So dad was living his dream, living in Texas. We had flown down to Corpus Christy and stayed in a room some radio evangelist let us use. Dad contributed to his program and his school for wayward girls. We borrowed a beat up station wagon and drove down to Mission to look at houses there. That was a long drive in a car that didn’t look like it was roadworthy, let alone capable of making the trip.

I liked Mission. It was a small town close to McAllen and Edinburg, resting not he Rio Grande. A lot of the architecture was Mexican, as were the descent of the people, but that was part of why Dad and I liked about the place. They raised grapefruit there, and so there were miles and miles of orchards bearing the ruby red variety of the citrus fruit.


We spent a whole day there looking around with a real estate agent. And, although I advised Dad to have Mom come look at places, he claimed she had given him permission. I could even hear her voice in his remark that he said she told him anywhere he liked was fine. But i also knew her. Maybe better than Dad did in some ways.The house he was going to buy was a lot smaller than would comfortably fit their furniture. Dad said they were foregoing to sell off most of their stuff. So, okay… maybe that will work. But then I asked the obvious. “Do you realize you don’t know anybody who lives down here?” 


It might seem a silly question. Of course, he didn’t know anybody. But Dad had the gift of making friends easily. He always had. So that wasn’t a concern for him – but Mom, not so much. I was sort of in between the two in their personalities. I got along with everybody but I never had too many friends, just a few and even then they were never the sort that felt close.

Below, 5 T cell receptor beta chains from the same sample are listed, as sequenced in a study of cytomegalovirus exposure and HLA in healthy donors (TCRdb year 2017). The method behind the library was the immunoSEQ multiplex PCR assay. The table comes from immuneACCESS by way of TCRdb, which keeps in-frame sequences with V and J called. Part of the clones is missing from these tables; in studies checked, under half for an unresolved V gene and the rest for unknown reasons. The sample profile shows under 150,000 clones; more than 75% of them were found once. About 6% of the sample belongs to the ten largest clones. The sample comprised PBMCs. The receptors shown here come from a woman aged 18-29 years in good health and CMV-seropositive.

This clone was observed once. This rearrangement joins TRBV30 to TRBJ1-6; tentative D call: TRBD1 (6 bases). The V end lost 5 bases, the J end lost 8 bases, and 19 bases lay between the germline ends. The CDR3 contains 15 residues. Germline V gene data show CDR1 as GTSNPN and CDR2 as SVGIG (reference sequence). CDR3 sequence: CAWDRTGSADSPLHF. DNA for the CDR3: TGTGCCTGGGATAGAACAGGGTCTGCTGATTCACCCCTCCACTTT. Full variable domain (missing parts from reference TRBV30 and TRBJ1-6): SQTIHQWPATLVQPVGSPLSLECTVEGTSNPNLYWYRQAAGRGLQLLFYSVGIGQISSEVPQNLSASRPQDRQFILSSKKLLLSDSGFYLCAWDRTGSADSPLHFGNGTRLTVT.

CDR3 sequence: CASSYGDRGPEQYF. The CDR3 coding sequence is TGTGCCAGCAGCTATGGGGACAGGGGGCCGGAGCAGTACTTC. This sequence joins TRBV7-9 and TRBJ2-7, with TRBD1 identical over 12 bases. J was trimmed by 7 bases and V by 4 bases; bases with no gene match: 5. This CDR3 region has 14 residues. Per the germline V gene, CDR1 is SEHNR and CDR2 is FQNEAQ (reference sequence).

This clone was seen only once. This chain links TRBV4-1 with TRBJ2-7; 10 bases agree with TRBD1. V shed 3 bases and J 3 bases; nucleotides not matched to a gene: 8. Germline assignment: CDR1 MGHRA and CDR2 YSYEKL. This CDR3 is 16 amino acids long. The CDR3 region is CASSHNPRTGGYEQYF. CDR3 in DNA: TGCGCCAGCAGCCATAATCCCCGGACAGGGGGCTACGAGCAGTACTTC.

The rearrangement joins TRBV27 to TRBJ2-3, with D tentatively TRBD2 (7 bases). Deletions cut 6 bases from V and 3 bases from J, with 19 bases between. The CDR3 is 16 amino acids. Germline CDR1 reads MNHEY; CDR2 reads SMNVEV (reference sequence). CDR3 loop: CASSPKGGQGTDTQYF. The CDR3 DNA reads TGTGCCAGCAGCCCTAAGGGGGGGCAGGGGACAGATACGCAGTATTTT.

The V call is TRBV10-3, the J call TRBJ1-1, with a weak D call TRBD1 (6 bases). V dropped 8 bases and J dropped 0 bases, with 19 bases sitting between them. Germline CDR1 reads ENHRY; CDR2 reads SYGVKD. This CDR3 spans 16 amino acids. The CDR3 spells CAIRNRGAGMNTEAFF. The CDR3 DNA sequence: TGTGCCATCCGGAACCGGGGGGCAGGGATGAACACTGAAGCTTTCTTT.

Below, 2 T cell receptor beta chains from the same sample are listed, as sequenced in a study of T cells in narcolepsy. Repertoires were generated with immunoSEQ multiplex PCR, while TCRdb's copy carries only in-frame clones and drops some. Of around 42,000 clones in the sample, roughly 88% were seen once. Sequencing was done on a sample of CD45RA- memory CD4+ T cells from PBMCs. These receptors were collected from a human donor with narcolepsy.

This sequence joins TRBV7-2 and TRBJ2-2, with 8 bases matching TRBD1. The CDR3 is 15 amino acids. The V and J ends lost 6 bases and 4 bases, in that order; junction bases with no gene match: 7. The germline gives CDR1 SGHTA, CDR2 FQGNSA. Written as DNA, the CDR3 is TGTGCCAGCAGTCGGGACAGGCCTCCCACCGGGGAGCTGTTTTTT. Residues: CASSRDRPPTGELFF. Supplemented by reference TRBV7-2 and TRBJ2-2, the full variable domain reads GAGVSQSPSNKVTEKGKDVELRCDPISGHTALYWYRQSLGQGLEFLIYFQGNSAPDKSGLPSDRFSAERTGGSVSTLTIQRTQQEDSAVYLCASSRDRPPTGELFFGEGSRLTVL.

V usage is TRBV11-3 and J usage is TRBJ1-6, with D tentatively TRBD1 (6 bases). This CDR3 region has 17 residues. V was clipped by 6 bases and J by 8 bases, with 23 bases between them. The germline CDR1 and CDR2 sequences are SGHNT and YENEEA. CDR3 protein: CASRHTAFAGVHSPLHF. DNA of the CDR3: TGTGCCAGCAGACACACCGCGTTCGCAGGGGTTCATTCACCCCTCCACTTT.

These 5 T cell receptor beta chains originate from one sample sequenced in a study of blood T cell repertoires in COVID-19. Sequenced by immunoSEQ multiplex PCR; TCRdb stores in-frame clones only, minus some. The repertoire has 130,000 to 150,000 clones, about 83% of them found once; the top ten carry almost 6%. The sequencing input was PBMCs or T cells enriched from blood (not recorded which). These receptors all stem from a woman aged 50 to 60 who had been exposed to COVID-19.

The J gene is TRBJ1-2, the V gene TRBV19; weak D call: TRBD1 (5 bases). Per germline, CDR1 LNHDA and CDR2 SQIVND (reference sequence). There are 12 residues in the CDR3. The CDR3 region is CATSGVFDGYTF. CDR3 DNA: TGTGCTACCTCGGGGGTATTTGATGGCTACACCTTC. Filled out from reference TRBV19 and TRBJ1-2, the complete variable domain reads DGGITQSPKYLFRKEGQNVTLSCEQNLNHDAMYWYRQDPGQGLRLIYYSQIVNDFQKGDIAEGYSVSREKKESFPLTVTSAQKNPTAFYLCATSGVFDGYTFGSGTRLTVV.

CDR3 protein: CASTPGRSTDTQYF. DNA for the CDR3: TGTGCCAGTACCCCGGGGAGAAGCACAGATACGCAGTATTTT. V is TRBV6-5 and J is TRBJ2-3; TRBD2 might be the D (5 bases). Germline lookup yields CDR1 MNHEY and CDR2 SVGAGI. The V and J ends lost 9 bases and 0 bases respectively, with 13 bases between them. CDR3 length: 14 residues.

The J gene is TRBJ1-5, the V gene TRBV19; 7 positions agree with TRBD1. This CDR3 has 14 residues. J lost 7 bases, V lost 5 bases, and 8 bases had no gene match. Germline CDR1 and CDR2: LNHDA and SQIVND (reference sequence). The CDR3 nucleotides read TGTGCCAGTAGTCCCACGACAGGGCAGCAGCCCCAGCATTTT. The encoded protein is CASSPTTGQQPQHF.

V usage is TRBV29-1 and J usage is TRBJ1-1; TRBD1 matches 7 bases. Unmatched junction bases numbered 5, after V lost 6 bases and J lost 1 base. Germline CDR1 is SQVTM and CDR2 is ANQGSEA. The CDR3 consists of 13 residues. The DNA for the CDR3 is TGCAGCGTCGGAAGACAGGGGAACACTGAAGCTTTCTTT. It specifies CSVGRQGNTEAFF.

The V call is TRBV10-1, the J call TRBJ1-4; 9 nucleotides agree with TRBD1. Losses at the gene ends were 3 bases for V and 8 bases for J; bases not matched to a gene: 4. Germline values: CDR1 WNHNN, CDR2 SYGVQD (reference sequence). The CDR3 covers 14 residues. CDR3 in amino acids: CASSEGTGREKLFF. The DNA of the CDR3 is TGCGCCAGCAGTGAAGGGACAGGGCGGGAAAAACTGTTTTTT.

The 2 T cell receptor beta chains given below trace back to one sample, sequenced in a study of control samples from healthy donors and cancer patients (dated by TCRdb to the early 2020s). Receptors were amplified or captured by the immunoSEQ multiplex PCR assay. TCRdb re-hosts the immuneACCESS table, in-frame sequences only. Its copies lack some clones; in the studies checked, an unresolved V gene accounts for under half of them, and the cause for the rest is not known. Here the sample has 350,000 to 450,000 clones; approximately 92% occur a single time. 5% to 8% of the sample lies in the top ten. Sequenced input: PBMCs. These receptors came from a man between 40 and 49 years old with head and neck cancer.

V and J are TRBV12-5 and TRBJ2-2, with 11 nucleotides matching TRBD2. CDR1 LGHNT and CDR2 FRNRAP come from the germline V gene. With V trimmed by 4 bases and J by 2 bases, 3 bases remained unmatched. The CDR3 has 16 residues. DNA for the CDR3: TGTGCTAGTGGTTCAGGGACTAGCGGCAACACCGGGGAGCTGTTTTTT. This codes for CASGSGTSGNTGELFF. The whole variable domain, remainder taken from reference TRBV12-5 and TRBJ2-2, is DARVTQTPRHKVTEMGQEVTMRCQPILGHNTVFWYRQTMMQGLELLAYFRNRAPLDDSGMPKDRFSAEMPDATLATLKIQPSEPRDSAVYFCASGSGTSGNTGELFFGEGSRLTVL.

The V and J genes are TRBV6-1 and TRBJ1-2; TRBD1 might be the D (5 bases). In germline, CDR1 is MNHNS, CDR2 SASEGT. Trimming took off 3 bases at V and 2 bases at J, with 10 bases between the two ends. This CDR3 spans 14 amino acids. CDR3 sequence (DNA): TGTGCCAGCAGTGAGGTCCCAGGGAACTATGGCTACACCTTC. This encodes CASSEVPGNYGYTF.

So, Dad bought the house. I help them move to Texas. Then I finished my degree at Purdue and transferred to UT Austin to study Marketing. I figured I’d be perfect for a job in advertising or public relations with degrees in mass communications and marketing.


I mention all this because until recently I have always tried to figure out why I did everything that I did. Other than having some good stories to write about, it was hard to explain why I worked in advertising for only a year, how I got a wild hair and joined the Air Force, learned Chinese and ended up on the other side of the planet for a while. And then, how did it make any sense for me to get married when I did, start a family and wind up working in retail for most of my adult life? The simple answer is, it didn’t. However, that would also be the wrong answer.

 You see, it has occurred to me that all along The Purpose for my life was always there while I was settling for A Purpose instead. I was born to be a writer, not anything else I did along the way. Yes, all those many things I have done give me a somewhat unique perspective on things so I can write in a semi-intelligent manner about a number of topics. But The Purpose in my life was to be a writer. I allowed many other things to get in the way, but now that I have arrived, I won’t let that happen again.

That doesn’t mean I still don’t need to survive. Writing for a living is not all that lucrative – at least not while one is starting out. But I have all this other knowledge and experience that I can share with others and, guess what? Most people don’t have the same knowledge and experience I have. That’s how it works out. I know a number of other authors now and most of us have the same problem, we’re obscure at best. I’m helping a few of my friends with publicity. And that was The Purpose for a lot of what I did for all those years at college other than learning how to think differently, learning a little bit about life, and exploring any number of things I might have never experienced living on a farm in west central Ohio.